The Black Panther Party offered many socialist programs. One program, in particular, was the free school breakfast program for children. This program was launched to “encourage the survival of black people and children.” Although the program was one of the Party’s most successful programs, it was eventually destroyed. However, the program had already received so much positive publicity that it put pressure on political leaders to feed children before school, and resulted in the government expanding its school food programs.
12. The Black Panther Party provided sickle-cell anemia screening
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Sickle cell anemia is a genetic condition in which there aren't enough healthy red blood cells to carry adequate oxygen throughout your body. Those who suffer from this rare disease, which there is no cure for, suffer from anemia, pain, swelling of hands and feet, infections, and vision problems. And people of African descent are primarily affected by this condition. Although there was a rapid screening test for sickle cell anemia based on a simple finger stick, the test was not widely used due to little funding and public attention. The Black Panther Party set up a national screening program for sickle cell, rectifying the government’s failure to act.
13. The Black Panthers created many community programs
In addition to the Free Breakfast for Children program and sickle cell anemia testing, the Black Panther Party created many more programs. They created a free ambulance program, free dental program, free health clinics, nutrition classes, police patrols to monitor police brutality, clothing distribution, classes on politics and economics, classes on self-defense and first aid, transportation to upstate prisons for family members of inmates, and drug and alcohol rehabilitation.
14. The Black Panther Party was against capitalism
With over 65 socialist programs introduced, it is no surprise that the Black Panther Party was against capitalism. They believed strongly in the value of socialism. They thought that to bring about effective change, they had to end capitalism and establish a socialist society.
15. The Black Panther Party welcomed alliances with white activists
The Black Panther Party welcomed alliances with white activists, such as the Students for a Democratic Society (SDS) and the Weathermen, because they believed that all revolutionaries who wanted to change systems of oppression in the United States should unite across racial lines.
16. There was a White Panther Party who supported the goals of the Black Panther Party
The Black Panther Party was pro-black, not to be confused with anti-white. They welcomed white allies who were dedicated to eradicating systems of oppression for all. When asked what white people could do to support the Black Panther Party, Newton responded that they could form a White Panther Party. And thus, the far-left anti-racist white American group in support of BPP was founded in 1968 by Pun Plamondon, Leni Sinclair, and John Sinclair. They also had a similar ten-point program to support the goals of BPP.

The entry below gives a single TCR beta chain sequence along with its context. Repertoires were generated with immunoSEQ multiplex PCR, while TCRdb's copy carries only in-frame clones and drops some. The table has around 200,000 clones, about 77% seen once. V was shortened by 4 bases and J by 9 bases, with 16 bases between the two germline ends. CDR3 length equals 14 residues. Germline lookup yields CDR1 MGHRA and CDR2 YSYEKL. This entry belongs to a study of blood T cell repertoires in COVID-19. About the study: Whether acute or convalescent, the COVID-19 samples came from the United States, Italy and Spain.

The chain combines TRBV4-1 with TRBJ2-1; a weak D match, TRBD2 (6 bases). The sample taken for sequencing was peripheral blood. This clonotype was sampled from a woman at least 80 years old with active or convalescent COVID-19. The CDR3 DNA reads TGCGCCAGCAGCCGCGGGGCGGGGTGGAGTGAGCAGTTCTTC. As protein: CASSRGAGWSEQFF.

17. The Black Panther Party chose their uniform to combat respectability politics
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How can we forget the cool black leather jackets and berets, all slightly different but all in formation and commanding attention? The BPP uniform was very calculated. It was a way to break away from the idea that to gain respect, one had to dress a certain way.
During the civil rights movement, many participants believed that dressing up in suits, ties, dresses, and skirts would gain them favor with oppressive and racist groups. BPP wanted to separate themselves from that idea. Besides, their attire made them look hip and fresh to the younger generation, helping them to attract young members.
18. The Black Panther Party went international
From its Oakland-based home, the Black Panther Party grew to chapters in 48 states in North America. Also, there were international support groups in Japan, France, Germany, Sweden, Algeria, South Africa, Zimbabwe, Uruguay and many more.
19. A black woman led The Black Panther Party at one point
Although the male members gained more recognition in the organization, black women played significant roles in the party. By the early 1970s, most of the members of the Black Panther Party were women. At one point, Elaine Brown led the Party. The first and only woman to do so.